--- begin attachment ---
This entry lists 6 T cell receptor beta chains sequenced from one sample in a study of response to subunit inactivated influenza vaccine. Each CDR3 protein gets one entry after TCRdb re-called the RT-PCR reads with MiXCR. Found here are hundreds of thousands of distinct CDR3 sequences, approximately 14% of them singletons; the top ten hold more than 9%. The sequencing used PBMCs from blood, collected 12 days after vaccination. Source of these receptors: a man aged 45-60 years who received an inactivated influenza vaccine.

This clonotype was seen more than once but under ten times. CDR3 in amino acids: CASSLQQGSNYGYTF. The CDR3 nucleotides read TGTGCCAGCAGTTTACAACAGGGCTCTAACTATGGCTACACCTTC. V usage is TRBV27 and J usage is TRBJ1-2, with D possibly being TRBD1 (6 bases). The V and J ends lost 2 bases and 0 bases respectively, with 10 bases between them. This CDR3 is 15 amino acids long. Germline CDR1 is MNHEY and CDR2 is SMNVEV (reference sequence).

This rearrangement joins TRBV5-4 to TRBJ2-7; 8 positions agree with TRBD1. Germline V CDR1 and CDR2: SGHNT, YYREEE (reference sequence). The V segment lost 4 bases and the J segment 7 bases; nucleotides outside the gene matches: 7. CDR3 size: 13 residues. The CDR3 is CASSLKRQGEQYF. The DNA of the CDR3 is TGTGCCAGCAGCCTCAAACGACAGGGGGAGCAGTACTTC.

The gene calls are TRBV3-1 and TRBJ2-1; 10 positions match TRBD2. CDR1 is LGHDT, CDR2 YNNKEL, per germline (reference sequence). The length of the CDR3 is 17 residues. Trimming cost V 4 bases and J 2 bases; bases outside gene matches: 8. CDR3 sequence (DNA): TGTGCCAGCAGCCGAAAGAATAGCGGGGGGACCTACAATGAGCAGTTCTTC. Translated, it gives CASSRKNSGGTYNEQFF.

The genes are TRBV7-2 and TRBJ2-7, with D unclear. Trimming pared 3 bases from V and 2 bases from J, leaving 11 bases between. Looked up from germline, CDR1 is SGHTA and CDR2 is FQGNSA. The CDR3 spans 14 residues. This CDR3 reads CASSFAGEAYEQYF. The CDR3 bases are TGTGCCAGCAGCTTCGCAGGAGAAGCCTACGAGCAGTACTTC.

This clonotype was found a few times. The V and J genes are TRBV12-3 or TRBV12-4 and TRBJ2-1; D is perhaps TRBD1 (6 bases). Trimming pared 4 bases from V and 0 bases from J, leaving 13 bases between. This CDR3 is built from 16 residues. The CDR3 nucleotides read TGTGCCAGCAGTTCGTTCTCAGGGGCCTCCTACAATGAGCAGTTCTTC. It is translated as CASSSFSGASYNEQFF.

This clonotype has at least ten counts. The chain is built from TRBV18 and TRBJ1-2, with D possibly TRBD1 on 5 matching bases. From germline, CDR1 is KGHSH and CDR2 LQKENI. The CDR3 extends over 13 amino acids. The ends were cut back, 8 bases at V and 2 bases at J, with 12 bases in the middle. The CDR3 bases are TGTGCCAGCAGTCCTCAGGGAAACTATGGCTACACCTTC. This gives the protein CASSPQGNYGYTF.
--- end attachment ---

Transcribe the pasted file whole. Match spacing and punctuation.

This entry lists 6 T cell receptor beta chains sequenced from one sample in a study of response to subunit inactivated influenza vaccine. Each CDR3 protein gets one entry after TCRdb re-called the RT-PCR reads with MiXCR. Found here are hundreds of thousands of distinct CDR3 sequences, approximately 14% of them singletons; the top ten hold more than 9%. The sequencing used PBMCs from blood, collected 12 days after vaccination. Source of these receptors: a man aged 45-60 years who received an inactivated influenza vaccine.

This clonotype was seen more than once but under ten times. CDR3 in amino acids: CASSLQQGSNYGYTF. The CDR3 nucleotides read TGTGCCAGCAGTTTACAACAGGGCTCTAACTATGGCTACACCTTC. V usage is TRBV27 and J usage is TRBJ1-2, with D possibly being TRBD1 (6 bases). The V and J ends lost 2 bases and 0 bases respectively, with 10 bases between them. This CDR3 is 15 amino acids long. Germline CDR1 is MNHEY and CDR2 is SMNVEV (reference sequence).

This rearrangement joins TRBV5-4 to TRBJ2-7; 8 positions agree with TRBD1. Germline V CDR1 and CDR2: SGHNT, YYREEE (reference sequence). The V segment lost 4 bases and the J segment 7 bases; nucleotides outside the gene matches: 7. CDR3 size: 13 residues. The CDR3 is CASSLKRQGEQYF. The DNA of the CDR3 is TGTGCCAGCAGCCTCAAACGACAGGGGGAGCAGTACTTC.

The gene calls are TRBV3-1 and TRBJ2-1; 10 positions match TRBD2. CDR1 is LGHDT, CDR2 YNNKEL, per germline (reference sequence). The length of the CDR3 is 17 residues. Trimming cost V 4 bases and J 2 bases; bases outside gene matches: 8. CDR3 sequence (DNA): TGTGCCAGCAGCCGAAAGAATAGCGGGGGGACCTACAATGAGCAGTTCTTC. Translated, it gives CASSRKNSGGTYNEQFF.

The genes are TRBV7-2 and TRBJ2-7, with D unclear. Trimming pared 3 bases from V and 2 bases from J, leaving 11 bases between. Looked up from germline, CDR1 is SGHTA and CDR2 is FQGNSA. The CDR3 spans 14 residues. This CDR3 reads CASSFAGEAYEQYF. The CDR3 bases are TGTGCCAGCAGCTTCGCAGGAGAAGCCTACGAGCAGTACTTC.

This clonotype was found a few times. The V and J genes are TRBV12-3 or TRBV12-4 and TRBJ2-1; D is perhaps TRBD1 (6 bases). Trimming pared 4 bases from V and 0 bases from J, leaving 13 bases between. This CDR3 is built from 16 residues. The CDR3 nucleotides read TGTGCCAGCAGTTCGTTCTCAGGGGCCTCCTACAATGAGCAGTTCTTC. It is translated as CASSSFSGASYNEQFF.

This clonotype has at least ten counts. The chain is built from TRBV18 and TRBJ1-2, with D possibly TRBD1 on 5 matching bases. From germline, CDR1 is KGHSH and CDR2 LQKENI. The CDR3 extends over 13 amino acids. The ends were cut back, 8 bases at V and 2 bases at J, with 12 bases in the middle. The CDR3 bases are TGTGCCAGCAGTCCTCAGGGAAACTATGGCTACACCTTC. This gives the protein CASSPQGNYGYTF.